Del Ponte urges war crimes arrests
THE HAGUE, Netherlands -- Chief war crimes prosecutor Carla Del Ponte is calling on the United States to arrest the two main war crimes suspects still at large in the former Yugoslavia.
Speaking in an interview with CNN ahead of her visit to the U.S. early next month, Del Ponte complained that politics was standing in the way of justice.
She said she would explain to U.S. officials, including Secretary of State, Gen. Colin Powell, that no arrest is risk-free, but that now is the time to bring in the fugitive Bosnian Serb war-time leaders Radovan Karadzic and Gen. Ratko Mladic.
The International Criminal Tribunal for the former Yugoslavia accuses both men of genocide and crimes against humanity.
Del Ponte said she was pleased that the Yugoslav authorities had arrested former President Slobodan Milosevic, but added that the tribunal is still demanding and waiting for him to be sent to the Hague to stand trial on war crimes charges stemming from the war in Kosovo.
She said she had an understanding, not a firm agreement, with the new Yugoslav government of Vojislav Kostunica, that Milosevic would eventually be transferred to the Hague. However, she said she did not know when that would be.
Del Ponte told CNN that she is about to widen the indictments against Milosevic to include his role in the Croatian and Bosnian wars between 1991-1995.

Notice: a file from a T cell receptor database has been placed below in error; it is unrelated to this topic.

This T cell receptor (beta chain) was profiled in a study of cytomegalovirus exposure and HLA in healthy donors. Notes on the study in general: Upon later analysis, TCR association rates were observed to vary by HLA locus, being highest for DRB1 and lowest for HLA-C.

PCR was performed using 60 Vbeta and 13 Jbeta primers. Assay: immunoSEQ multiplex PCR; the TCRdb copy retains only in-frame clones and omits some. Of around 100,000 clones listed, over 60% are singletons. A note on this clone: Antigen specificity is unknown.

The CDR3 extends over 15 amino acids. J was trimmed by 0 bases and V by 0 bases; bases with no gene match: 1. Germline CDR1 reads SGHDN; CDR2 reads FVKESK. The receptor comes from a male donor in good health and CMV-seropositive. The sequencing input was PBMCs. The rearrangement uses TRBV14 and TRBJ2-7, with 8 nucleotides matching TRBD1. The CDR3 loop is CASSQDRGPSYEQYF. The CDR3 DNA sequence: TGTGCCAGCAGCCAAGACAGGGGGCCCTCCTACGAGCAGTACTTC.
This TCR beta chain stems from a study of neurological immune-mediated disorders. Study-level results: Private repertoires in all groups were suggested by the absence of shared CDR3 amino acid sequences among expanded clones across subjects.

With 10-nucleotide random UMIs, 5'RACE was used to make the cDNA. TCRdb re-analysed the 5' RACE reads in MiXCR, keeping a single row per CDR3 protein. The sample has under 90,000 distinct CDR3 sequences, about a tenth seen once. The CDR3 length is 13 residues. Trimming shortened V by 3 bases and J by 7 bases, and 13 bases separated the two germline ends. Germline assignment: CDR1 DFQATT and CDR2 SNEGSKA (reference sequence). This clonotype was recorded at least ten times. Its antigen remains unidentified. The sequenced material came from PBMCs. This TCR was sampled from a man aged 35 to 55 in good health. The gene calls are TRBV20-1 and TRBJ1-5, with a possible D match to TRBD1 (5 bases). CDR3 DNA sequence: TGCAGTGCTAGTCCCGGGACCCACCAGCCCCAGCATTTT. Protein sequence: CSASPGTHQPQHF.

The first of the two new indictments could be ready as early as next month, Del Ponte said.
Milosevic will be charged with the most serious crime under international law: Genocide.
Del Ponte also says she is confident that she has enough evidence to convict the ousted former Yugoslav leader. She says she has received incriminating documents and statements from witnesses, including people who were around Milosevic during those war years.
The chief prosecutor told CNN that she had been about to indict the Croatian President Franjo Tudjman just before he died late in 1999.
The prepared charges of crimes against humanity and war crimes were related to actions allegedly taken during the Croatian offensives called Operation Storm and Operation Flash in 1995 - operations which killed and displaced hundreds of thousands of Serbs.
Del Ponte strongly rejected accusations that the tribunal was a political tool designed to be anti-Serb.
She said judgment should be withheld until the tribunal's work is finished by 2004.
She said the greatest legacy of the tribunal will be to show that there is no longer impunity for any leaders who commit crimes against their people.
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